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Review of "Father, Solder, Son"

By Remy Benoit

A review of Nathaniel Tripp's "Father, Soldier, Son.".

This is a book about men: a book about war.

This is a book about truth; about confusion; about a world turned upside down; and about, mostly about, betrayal.

Who among us is not aware of the frequency of feelings of betrayal between fathers and sons? Who could have lived anytime during this century and not have witnessed, in one way or another, feelings of betrayal between those who served, and those, and the government, they served?

Who is not aware of the paradox that as the years pass, the son has to learn to be his own father, a father to his children, and then, quite often, to his own father?

What if you took all the above and set them into the verdant surroundings of the Vietnam Conflict and the darkness of Saipan in World War II? What would you find in the tumultuous, bloodied Pacific tides, and in country when the green of the new guy turned into the dark, dark brown of innocence lost.

Father, Soldier, Son by Nathaniel Tripp is not a book to be read lightly. It is a book to read slowly, line by line as you follow the path that flows, meanders, becomes storm tossed churning a green new platoon leader into a leader of men. If you let yourself slip into the deep black muck and mire of the river bottoms; if you let yourself feel the intense heat and rain; if you let yourself see your toes turning black and Doc not having the proper medications to treat them, you can begin to know just a fragment of what Tripp knows.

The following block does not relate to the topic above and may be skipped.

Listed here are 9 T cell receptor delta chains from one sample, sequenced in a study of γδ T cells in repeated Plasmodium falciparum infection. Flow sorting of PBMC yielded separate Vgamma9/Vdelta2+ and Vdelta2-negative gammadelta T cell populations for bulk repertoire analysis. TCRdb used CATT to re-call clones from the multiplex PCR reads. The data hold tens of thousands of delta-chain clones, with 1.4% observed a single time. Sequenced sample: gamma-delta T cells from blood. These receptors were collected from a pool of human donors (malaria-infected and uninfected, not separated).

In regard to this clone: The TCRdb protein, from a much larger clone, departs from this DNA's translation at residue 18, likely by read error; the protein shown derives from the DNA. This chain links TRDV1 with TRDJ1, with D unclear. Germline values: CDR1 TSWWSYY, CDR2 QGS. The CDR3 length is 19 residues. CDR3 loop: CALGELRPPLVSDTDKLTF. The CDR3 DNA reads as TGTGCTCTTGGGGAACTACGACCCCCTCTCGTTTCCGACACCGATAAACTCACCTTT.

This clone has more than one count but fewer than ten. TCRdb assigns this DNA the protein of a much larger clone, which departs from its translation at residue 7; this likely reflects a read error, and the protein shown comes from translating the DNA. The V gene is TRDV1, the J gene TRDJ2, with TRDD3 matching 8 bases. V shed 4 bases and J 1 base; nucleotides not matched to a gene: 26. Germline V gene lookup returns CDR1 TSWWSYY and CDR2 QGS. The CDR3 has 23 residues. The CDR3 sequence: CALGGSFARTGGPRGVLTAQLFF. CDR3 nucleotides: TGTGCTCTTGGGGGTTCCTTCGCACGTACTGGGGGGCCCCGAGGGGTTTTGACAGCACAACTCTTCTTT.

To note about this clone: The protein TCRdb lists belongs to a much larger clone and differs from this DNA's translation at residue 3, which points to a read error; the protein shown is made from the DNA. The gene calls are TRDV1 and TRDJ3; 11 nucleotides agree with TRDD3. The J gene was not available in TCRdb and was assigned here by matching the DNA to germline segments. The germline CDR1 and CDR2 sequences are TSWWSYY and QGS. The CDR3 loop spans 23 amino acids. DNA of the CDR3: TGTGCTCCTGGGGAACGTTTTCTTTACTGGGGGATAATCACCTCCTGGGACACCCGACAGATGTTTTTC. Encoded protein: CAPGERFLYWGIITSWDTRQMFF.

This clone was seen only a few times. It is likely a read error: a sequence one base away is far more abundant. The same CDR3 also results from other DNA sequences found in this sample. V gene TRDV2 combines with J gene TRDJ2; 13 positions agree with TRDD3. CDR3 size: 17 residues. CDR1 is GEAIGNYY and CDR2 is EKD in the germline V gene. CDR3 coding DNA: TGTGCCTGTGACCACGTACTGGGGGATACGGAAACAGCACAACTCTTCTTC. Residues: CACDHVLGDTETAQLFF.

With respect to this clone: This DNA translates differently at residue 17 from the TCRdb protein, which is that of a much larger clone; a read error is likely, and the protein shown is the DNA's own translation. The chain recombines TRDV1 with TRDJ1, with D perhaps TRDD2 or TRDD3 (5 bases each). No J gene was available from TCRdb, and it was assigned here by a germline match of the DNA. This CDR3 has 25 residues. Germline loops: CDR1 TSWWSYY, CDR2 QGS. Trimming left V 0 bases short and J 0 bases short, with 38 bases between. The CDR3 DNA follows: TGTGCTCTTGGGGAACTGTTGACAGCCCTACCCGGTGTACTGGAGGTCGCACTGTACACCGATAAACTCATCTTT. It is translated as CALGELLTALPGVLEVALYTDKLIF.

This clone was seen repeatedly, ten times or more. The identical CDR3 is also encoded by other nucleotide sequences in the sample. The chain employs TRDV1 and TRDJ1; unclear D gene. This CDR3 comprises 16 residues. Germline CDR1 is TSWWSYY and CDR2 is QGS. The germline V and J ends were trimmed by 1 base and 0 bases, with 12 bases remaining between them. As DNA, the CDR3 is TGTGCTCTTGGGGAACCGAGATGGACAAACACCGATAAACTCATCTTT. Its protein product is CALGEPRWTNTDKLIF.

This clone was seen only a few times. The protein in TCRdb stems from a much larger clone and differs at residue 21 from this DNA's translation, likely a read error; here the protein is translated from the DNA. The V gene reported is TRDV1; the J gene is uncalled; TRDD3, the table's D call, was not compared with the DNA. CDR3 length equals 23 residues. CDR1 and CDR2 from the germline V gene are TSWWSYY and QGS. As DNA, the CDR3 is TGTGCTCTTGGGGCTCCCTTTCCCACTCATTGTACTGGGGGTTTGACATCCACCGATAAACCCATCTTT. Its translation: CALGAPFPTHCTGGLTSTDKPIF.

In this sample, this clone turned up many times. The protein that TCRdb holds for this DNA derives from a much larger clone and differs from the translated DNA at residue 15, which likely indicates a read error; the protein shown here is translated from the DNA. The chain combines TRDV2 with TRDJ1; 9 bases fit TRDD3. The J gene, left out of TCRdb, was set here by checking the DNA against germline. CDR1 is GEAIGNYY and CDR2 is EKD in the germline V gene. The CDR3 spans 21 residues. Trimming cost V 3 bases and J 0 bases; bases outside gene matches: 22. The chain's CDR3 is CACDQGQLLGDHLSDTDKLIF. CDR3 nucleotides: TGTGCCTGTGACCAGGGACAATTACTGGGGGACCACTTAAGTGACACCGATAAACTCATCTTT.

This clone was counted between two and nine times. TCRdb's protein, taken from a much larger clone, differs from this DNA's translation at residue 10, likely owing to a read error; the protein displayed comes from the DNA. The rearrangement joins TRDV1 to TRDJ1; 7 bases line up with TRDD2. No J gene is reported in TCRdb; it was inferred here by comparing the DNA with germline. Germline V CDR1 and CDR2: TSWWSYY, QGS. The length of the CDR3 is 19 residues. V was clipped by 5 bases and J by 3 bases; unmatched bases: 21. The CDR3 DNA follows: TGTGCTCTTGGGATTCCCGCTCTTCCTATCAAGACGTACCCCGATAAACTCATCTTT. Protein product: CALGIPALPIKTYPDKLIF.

When you feel the lack of the proper instruments to fight a war: when you feel the confusion of who the enemy is in a place totally foreign to everything you know, then you can begin, just barely begin, to understand the closeness that develops in a platoon that helps to ameliorate the "loneliness which is so much a part of being a man."

When you see no ground being kept, just abandoned with such blood letting; when you feel a child's hunger that tempts him to try napalm as food; when you watch soldiers of a nation you are there to support walk away from you stuck up to your armpits in river muck, you can begin to understand the feelings of betrayal, the deep silences of the unwelcomed home coming. Who would understand? Who would want to know, to really know that like in all wars they are sent, used, "while they still too young to ask questions...."

Ask the questions now.

Read the lines, read in between the lines of how one trained to fight learns the meaning of betrayal, learns to rage furious at his own country while he learns to love the country wherein he fights, becomes able to see its dawns and its people while he learns to become father to himself, his own children, and his own father.

Father, Soldier, Son is a must read, must know, in the field of the literature of Vietnam, in the literature of Manhood; in the relationship between fathers, soldiers and sons, sons and their countries while it is being worked out amidst rubber plantations, World War II mass suicide, Khymer cannibalism, and a blonde French girl swimming in a pool next to night defensive perimeters.

You may order the book here.


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This item is part of historian, author, editor, and educator Remy Benoit's ongoing weblog for Veterans, writers, students, and others who believe in learning from and making history; including thousands of articles and posts and the free writing seminar, Using History for Healing and Writing.

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